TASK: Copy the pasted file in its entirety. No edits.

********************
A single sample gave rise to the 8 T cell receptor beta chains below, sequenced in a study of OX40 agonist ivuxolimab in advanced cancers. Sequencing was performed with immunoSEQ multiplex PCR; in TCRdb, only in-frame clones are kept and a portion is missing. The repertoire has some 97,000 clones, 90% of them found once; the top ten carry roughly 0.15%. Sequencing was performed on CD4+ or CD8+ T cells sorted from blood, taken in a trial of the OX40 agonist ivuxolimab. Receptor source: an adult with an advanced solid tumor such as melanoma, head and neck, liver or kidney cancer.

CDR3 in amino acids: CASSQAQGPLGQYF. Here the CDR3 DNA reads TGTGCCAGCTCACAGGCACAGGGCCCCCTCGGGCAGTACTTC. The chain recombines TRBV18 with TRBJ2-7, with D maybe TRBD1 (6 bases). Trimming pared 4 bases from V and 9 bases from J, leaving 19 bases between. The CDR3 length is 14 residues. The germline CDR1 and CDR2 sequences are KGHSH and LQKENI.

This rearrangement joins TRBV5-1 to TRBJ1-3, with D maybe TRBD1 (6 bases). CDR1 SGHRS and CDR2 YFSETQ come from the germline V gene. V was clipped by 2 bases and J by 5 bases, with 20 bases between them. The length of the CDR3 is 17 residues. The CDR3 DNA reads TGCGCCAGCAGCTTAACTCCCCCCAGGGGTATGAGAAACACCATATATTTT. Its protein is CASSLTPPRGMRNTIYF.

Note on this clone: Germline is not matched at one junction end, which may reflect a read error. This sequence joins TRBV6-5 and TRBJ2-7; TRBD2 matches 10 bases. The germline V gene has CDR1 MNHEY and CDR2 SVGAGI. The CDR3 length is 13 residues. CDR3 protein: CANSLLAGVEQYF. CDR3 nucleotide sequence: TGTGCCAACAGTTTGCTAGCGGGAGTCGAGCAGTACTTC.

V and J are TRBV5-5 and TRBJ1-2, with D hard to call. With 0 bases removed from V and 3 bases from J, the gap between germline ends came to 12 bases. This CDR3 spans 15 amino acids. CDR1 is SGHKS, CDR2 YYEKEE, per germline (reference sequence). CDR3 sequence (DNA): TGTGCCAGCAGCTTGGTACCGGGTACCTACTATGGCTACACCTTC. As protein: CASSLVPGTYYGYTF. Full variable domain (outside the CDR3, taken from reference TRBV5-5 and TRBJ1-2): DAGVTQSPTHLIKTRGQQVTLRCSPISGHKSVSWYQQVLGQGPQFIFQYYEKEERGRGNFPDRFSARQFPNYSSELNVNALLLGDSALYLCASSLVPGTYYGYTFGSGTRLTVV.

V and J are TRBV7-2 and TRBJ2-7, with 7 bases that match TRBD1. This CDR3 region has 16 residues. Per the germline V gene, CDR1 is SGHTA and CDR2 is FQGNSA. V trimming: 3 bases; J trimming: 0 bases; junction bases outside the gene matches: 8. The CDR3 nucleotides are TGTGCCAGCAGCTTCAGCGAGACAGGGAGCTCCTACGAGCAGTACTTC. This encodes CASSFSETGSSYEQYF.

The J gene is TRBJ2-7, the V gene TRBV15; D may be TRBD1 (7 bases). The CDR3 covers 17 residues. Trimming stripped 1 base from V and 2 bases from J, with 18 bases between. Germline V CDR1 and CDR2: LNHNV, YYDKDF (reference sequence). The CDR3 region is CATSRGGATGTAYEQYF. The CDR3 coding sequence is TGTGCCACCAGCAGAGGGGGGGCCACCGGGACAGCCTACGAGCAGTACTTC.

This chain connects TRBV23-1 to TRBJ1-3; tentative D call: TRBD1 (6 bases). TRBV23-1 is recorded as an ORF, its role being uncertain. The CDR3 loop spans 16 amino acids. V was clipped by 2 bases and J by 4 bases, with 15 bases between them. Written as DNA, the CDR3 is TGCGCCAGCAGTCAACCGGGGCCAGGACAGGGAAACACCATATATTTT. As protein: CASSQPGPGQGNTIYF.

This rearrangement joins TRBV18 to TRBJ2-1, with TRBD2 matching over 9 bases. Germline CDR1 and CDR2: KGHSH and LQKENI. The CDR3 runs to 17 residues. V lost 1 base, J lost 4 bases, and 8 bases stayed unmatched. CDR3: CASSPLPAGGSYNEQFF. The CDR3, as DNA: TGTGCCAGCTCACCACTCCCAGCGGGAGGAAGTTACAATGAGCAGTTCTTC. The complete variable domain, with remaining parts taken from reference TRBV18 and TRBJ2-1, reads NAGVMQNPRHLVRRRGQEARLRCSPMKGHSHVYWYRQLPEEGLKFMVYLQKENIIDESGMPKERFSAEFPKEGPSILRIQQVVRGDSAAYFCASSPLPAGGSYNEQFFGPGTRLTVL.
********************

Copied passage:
A single sample gave rise to the 8 T cell receptor beta chains below, sequenced in a study of OX40 agonist ivuxolimab in advanced cancers. Sequencing was performed with immunoSEQ multiplex PCR; in TCRdb, only in-frame clones are kept and a portion is missing. The repertoire has some 97,000 clones, 90% of them found once; the top ten carry roughly 0.15%. Sequencing was performed on CD4+ or CD8+ T cells sorted from blood, taken in a trial of the OX40 agonist ivuxolimab. Receptor source: an adult with an advanced solid tumor such as melanoma, head and neck, liver or kidney cancer.

CDR3 in amino acids: CASSQAQGPLGQYF. Here the CDR3 DNA reads TGTGCCAGCTCACAGGCACAGGGCCCCCTCGGGCAGTACTTC. The chain recombines TRBV18 with TRBJ2-7, with D maybe TRBD1 (6 bases). Trimming pared 4 bases from V and 9 bases from J, leaving 19 bases between. The CDR3 length is 14 residues. The germline CDR1 and CDR2 sequences are KGHSH and LQKENI.

This rearrangement joins TRBV5-1 to TRBJ1-3, with D maybe TRBD1 (6 bases). CDR1 SGHRS and CDR2 YFSETQ come from the germline V gene. V was clipped by 2 bases and J by 5 bases, with 20 bases between them. The length of the CDR3 is 17 residues. The CDR3 DNA reads TGCGCCAGCAGCTTAACTCCCCCCAGGGGTATGAGAAACACCATATATTTT. Its protein is CASSLTPPRGMRNTIYF.

Note on this clone: Germline is not matched at one junction end, which may reflect a read error. This sequence joins TRBV6-5 and TRBJ2-7; TRBD2 matches 10 bases. The germline V gene has CDR1 MNHEY and CDR2 SVGAGI. The CDR3 length is 13 residues. CDR3 protein: CANSLLAGVEQYF. CDR3 nucleotide sequence: TGTGCCAACAGTTTGCTAGCGGGAGTCGAGCAGTACTTC.

V and J are TRBV5-5 and TRBJ1-2, with D hard to call. With 0 bases removed from V and 3 bases from J, the gap between germline ends came to 12 bases. This CDR3 spans 15 amino acids. CDR1 is SGHKS, CDR2 YYEKEE, per germline (reference sequence). CDR3 sequence (DNA): TGTGCCAGCAGCTTGGTACCGGGTACCTACTATGGCTACACCTTC. As protein: CASSLVPGTYYGYTF. Full variable domain (outside the CDR3, taken from reference TRBV5-5 and TRBJ1-2): DAGVTQSPTHLIKTRGQQVTLRCSPISGHKSVSWYQQVLGQGPQFIFQYYEKEERGRGNFPDRFSARQFPNYSSELNVNALLLGDSALYLCASSLVPGTYYGYTFGSGTRLTVV.

V and J are TRBV7-2 and TRBJ2-7, with 7 bases that match TRBD1. This CDR3 region has 16 residues. Per the germline V gene, CDR1 is SGHTA and CDR2 is FQGNSA. V trimming: 3 bases; J trimming: 0 bases; junction bases outside the gene matches: 8. The CDR3 nucleotides are TGTGCCAGCAGCTTCAGCGAGACAGGGAGCTCCTACGAGCAGTACTTC. This encodes CASSFSETGSSYEQYF.

The J gene is TRBJ2-7, the V gene TRBV15; D may be TRBD1 (7 bases). The CDR3 covers 17 residues. Trimming stripped 1 base from V and 2 bases from J, with 18 bases between. Germline V CDR1 and CDR2: LNHNV, YYDKDF (reference sequence). The CDR3 region is CATSRGGATGTAYEQYF. The CDR3 coding sequence is TGTGCCACCAGCAGAGGGGGGGCCACCGGGACAGCCTACGAGCAGTACTTC.

This chain connects TRBV23-1 to TRBJ1-3; tentative D call: TRBD1 (6 bases). TRBV23-1 is recorded as an ORF, its role being uncertain. The CDR3 loop spans 16 amino acids. V was clipped by 2 bases and J by 4 bases, with 15 bases between them. Written as DNA, the CDR3 is TGCGCCAGCAGTCAACCGGGGCCAGGACAGGGAAACACCATATATTTT. As protein: CASSQPGPGQGNTIYF.

This rearrangement joins TRBV18 to TRBJ2-1, with TRBD2 matching over 9 bases. Germline CDR1 and CDR2: KGHSH and LQKENI. The CDR3 runs to 17 residues. V lost 1 base, J lost 4 bases, and 8 bases stayed unmatched. CDR3: CASSPLPAGGSYNEQFF. The CDR3, as DNA: TGTGCCAGCTCACCACTCCCAGCGGGAGGAAGTTACAATGAGCAGTTCTTC. The complete variable domain, with remaining parts taken from reference TRBV18 and TRBJ2-1, reads NAGVMQNPRHLVRRRGQEARLRCSPMKGHSHVYWYRQLPEEGLKFMVYLQKENIIDESGMPKERFSAEFPKEGPSILRIQQVVRGDSAAYFCASSPLPAGGSYNEQFFGPGTRLTVL.